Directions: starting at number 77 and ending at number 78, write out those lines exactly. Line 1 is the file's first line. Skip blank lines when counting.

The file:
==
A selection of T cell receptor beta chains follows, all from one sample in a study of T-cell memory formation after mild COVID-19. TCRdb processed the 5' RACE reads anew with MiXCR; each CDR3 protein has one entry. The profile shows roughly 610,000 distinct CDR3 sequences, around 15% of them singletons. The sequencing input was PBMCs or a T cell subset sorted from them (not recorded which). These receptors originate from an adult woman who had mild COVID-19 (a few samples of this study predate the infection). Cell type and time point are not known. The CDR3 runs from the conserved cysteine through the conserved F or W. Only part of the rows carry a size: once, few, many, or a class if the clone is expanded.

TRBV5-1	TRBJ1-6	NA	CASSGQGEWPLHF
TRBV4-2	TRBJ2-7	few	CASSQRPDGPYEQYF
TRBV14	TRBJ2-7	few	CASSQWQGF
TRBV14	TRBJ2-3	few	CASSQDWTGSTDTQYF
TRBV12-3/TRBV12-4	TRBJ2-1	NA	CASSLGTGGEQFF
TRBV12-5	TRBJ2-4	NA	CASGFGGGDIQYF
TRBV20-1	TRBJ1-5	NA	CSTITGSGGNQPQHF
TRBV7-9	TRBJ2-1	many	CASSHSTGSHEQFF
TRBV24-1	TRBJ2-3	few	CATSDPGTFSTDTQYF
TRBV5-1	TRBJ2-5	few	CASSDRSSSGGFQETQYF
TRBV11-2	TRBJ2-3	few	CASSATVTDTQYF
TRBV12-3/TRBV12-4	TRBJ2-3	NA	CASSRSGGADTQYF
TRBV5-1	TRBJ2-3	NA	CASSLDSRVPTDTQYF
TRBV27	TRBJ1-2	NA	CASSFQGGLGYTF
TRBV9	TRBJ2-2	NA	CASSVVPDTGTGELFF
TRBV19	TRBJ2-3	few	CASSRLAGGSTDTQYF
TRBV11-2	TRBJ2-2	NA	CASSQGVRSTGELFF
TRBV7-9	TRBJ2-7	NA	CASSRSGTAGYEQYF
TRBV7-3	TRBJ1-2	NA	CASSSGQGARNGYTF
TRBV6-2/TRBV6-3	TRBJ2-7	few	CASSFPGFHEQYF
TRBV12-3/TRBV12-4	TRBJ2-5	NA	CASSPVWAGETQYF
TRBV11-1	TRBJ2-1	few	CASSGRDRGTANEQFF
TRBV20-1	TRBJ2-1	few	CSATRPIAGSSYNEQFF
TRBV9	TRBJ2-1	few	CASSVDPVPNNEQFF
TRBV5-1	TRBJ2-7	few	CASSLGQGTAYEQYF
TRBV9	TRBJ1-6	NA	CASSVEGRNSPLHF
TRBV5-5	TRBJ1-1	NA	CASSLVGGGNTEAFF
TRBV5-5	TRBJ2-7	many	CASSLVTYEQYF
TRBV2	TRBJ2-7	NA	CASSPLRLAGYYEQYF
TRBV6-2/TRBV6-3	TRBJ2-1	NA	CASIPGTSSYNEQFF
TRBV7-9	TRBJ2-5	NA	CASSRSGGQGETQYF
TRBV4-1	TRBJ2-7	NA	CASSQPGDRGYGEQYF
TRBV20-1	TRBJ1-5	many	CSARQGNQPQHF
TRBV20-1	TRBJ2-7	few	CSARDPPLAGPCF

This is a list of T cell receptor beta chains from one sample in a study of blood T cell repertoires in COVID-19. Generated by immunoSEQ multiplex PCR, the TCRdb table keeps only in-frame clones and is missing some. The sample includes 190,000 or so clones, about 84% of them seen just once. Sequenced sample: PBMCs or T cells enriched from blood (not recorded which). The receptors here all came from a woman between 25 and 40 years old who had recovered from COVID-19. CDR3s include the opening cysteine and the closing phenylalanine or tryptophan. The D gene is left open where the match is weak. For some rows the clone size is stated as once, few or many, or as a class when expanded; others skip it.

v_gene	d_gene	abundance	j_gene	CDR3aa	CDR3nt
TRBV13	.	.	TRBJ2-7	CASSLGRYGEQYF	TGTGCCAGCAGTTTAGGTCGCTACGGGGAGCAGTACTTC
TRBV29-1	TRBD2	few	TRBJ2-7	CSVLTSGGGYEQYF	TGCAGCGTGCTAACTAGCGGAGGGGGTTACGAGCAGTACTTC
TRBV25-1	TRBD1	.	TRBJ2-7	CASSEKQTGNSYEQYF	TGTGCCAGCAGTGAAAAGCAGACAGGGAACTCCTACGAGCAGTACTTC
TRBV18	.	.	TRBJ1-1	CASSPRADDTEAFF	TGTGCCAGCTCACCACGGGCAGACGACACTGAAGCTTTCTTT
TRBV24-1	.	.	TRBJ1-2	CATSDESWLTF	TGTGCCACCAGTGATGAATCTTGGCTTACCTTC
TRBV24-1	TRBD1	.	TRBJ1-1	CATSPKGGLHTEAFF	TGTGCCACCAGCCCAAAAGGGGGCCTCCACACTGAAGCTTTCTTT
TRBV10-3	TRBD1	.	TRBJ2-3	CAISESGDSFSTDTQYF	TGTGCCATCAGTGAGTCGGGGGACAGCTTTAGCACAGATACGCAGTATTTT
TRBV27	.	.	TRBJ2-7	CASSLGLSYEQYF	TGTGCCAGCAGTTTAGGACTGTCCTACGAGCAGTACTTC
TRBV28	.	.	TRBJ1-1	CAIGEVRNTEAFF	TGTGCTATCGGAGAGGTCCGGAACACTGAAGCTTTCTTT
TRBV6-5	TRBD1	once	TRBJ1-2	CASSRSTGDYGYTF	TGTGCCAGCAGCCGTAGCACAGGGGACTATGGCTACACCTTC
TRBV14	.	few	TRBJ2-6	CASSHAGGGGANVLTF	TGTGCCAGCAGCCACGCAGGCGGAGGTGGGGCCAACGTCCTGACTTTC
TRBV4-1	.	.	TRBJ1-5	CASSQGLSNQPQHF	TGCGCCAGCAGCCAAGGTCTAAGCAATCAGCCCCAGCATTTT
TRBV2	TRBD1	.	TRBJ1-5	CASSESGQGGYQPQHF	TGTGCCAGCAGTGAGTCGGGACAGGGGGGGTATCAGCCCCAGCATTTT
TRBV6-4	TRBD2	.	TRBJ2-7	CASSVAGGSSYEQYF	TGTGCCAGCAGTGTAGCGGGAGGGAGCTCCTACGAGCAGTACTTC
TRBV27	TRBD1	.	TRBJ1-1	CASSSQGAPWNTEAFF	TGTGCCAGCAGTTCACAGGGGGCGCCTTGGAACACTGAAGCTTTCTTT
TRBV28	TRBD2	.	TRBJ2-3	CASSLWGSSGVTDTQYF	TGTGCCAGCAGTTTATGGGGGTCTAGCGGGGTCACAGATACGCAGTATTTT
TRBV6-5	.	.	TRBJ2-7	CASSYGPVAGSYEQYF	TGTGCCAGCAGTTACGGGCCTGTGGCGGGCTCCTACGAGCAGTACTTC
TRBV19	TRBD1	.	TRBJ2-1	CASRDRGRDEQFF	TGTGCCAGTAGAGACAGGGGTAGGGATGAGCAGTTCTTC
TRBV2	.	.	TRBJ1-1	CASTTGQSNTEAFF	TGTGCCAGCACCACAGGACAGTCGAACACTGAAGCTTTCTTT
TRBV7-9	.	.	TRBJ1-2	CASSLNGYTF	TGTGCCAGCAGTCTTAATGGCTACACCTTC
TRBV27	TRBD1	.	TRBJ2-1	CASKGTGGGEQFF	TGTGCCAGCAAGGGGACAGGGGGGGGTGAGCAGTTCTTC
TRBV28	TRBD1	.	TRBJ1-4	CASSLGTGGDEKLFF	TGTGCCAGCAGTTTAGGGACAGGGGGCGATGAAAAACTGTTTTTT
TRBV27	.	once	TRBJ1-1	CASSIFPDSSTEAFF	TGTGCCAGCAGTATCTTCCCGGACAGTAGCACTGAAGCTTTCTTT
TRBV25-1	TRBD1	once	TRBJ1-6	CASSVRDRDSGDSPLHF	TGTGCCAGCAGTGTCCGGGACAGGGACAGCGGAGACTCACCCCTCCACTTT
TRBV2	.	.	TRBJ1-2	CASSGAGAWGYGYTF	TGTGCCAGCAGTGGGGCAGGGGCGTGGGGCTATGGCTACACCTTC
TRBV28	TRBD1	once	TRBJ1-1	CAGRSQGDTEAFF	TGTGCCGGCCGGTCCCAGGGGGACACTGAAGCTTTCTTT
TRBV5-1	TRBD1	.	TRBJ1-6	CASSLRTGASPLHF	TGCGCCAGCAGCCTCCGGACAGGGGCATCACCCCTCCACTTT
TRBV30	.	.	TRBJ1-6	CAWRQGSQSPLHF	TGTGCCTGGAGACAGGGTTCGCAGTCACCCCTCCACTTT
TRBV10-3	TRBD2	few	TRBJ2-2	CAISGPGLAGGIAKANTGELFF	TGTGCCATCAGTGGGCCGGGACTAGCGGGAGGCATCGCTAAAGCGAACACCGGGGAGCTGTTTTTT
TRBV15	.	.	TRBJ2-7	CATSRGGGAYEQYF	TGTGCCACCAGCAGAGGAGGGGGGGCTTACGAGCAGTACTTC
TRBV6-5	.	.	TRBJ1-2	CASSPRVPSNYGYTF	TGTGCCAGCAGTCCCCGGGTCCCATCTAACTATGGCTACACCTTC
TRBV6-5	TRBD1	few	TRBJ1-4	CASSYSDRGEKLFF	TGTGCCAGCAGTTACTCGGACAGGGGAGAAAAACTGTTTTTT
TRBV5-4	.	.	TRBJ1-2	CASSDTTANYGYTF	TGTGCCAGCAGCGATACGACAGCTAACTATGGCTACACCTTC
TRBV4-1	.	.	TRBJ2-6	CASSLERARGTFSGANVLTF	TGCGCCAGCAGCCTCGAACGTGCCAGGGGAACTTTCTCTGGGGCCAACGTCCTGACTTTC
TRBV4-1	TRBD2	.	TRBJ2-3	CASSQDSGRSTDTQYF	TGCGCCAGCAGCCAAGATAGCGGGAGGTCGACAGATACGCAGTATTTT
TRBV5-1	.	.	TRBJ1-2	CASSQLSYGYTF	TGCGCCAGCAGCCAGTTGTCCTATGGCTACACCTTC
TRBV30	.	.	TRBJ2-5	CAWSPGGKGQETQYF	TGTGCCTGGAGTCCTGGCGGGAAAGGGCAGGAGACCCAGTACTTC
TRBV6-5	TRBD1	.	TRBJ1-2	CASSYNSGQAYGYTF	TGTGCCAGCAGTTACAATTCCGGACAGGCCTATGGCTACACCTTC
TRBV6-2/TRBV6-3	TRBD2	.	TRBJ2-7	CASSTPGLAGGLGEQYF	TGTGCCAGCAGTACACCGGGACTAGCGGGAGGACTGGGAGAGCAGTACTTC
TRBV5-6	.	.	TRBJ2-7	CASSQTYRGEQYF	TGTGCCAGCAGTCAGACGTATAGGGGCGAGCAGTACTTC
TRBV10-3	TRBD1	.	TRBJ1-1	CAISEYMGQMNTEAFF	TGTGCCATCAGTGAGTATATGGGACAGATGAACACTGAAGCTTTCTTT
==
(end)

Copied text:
TRBV5-6	.	.	TRBJ2-7	CASSQTYRGEQYF	TGTGCCAGCAGTCAGACGTATAGGGGCGAGCAGTACTTC
TRBV10-3	TRBD1	.	TRBJ1-1	CAISEYMGQMNTEAFF	TGTGCCATCAGTGAGTATATGGGACAGATGAACACTGAAGCTTTCTTT